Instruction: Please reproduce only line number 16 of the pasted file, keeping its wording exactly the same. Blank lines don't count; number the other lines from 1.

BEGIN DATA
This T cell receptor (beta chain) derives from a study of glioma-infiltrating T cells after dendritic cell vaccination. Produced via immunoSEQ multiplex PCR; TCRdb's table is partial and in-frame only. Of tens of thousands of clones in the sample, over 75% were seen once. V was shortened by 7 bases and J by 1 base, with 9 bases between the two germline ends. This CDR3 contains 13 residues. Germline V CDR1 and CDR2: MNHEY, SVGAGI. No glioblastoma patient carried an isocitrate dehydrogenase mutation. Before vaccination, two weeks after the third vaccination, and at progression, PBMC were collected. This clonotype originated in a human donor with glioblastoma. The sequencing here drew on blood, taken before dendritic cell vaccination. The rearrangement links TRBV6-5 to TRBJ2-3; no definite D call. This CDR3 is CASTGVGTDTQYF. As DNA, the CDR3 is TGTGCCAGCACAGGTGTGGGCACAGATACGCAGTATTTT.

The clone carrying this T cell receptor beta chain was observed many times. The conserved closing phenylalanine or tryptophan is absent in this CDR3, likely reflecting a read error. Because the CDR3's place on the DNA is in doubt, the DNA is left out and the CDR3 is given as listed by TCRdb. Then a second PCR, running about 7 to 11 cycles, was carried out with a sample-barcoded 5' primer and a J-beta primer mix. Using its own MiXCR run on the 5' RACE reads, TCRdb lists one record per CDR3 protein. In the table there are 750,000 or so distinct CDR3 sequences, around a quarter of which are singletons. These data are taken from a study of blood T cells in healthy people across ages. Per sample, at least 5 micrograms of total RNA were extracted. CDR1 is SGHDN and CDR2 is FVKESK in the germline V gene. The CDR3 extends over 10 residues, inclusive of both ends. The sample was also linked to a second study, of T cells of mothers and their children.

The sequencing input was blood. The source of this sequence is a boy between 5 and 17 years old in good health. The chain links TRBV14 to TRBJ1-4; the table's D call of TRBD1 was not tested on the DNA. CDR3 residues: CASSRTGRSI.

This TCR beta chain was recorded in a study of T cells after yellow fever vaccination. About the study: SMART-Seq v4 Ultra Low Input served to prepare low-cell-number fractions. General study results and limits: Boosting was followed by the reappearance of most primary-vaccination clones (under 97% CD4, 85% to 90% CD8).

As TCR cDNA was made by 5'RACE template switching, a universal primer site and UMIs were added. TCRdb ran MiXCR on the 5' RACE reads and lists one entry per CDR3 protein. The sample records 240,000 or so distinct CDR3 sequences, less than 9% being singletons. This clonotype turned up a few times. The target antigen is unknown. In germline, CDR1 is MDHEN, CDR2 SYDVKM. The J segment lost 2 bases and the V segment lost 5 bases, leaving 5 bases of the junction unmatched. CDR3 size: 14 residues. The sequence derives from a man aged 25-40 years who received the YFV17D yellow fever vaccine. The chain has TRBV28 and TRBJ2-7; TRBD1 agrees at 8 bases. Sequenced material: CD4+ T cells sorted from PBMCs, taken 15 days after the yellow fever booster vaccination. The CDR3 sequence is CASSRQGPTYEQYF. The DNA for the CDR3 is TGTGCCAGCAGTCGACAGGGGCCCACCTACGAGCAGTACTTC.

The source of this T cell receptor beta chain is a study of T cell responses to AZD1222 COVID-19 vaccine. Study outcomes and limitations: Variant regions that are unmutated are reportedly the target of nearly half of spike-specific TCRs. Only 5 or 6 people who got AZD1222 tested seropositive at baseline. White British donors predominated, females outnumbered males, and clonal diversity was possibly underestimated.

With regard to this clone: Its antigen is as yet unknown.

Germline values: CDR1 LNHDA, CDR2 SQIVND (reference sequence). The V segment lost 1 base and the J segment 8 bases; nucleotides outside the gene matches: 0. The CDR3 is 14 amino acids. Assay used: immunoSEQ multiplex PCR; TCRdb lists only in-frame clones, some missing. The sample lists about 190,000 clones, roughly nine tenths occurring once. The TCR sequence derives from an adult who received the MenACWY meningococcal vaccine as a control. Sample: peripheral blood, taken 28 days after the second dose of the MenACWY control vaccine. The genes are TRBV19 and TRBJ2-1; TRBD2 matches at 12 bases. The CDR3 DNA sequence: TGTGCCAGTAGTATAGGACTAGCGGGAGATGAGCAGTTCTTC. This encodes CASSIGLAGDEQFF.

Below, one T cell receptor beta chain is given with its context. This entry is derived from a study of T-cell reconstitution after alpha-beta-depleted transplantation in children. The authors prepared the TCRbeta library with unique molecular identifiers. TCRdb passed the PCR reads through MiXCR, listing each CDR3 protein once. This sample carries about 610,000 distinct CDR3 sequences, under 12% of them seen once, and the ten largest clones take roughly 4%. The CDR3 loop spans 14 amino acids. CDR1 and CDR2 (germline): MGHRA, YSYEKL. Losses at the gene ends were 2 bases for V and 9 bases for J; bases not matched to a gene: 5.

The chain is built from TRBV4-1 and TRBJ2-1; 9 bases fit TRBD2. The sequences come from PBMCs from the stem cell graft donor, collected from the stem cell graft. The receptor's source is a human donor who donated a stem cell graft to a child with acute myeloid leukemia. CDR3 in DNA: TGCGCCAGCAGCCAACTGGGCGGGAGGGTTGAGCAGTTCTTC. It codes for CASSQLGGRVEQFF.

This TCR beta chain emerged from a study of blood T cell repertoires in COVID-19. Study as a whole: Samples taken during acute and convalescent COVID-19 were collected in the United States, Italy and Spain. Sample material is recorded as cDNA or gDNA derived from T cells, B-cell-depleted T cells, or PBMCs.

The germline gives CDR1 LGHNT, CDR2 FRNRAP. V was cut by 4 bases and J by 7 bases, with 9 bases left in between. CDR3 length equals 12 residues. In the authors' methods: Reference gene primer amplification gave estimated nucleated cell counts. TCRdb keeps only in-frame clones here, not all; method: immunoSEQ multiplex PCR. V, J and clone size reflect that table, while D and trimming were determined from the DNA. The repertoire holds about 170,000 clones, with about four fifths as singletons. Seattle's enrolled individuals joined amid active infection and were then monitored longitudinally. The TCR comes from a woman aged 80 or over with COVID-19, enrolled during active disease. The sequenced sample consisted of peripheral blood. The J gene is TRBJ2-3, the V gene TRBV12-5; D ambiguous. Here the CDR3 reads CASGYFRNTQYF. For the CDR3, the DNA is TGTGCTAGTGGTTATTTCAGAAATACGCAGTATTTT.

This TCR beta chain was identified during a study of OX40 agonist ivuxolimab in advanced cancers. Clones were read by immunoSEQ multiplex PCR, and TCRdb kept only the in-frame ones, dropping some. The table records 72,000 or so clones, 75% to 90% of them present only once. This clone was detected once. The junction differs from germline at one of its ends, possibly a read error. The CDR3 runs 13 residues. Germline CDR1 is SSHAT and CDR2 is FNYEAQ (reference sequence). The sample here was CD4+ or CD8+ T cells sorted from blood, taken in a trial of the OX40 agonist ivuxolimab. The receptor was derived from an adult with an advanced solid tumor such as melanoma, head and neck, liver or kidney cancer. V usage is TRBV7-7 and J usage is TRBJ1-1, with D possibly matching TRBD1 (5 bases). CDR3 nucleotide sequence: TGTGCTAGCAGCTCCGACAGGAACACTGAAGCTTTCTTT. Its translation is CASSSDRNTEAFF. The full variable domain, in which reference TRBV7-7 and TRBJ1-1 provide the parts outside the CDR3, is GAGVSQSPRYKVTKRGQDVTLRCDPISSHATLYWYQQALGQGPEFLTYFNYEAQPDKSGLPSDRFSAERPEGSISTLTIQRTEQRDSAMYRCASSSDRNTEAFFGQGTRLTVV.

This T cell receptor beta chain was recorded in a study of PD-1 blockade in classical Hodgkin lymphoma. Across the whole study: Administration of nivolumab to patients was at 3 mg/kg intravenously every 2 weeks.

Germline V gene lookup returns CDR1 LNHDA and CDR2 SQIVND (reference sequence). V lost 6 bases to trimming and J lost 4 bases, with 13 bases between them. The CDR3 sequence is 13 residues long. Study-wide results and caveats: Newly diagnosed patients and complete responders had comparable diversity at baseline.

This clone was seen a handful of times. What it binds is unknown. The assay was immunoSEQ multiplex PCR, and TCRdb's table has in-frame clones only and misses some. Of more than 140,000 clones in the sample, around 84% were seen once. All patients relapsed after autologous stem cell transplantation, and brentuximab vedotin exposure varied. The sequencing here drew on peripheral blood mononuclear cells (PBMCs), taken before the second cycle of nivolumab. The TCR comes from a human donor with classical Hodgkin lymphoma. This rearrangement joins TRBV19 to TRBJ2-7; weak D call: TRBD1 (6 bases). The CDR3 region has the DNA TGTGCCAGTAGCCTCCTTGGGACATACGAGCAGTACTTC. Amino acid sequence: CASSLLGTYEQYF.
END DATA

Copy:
This clone was seen a handful of times. What it binds is unknown. The assay was immunoSEQ multiplex PCR, and TCRdb's table has in-frame clones only and misses some. Of more than 140,000 clones in the sample, around 84% were seen once. All patients relapsed after autologous stem cell transplantation, and brentuximab vedotin exposure varied. The sequencing here drew on peripheral blood mononuclear cells (PBMCs), taken before the second cycle of nivolumab. The TCR comes from a human donor with classical Hodgkin lymphoma. This rearrangement joins TRBV19 to TRBJ2-7; weak D call: TRBD1 (6 bases). The CDR3 region has the DNA TGTGCCAGTAGCCTCCTTGGGACATACGAGCAGTACTTC. Amino acid sequence: CASSLLGTYEQYF.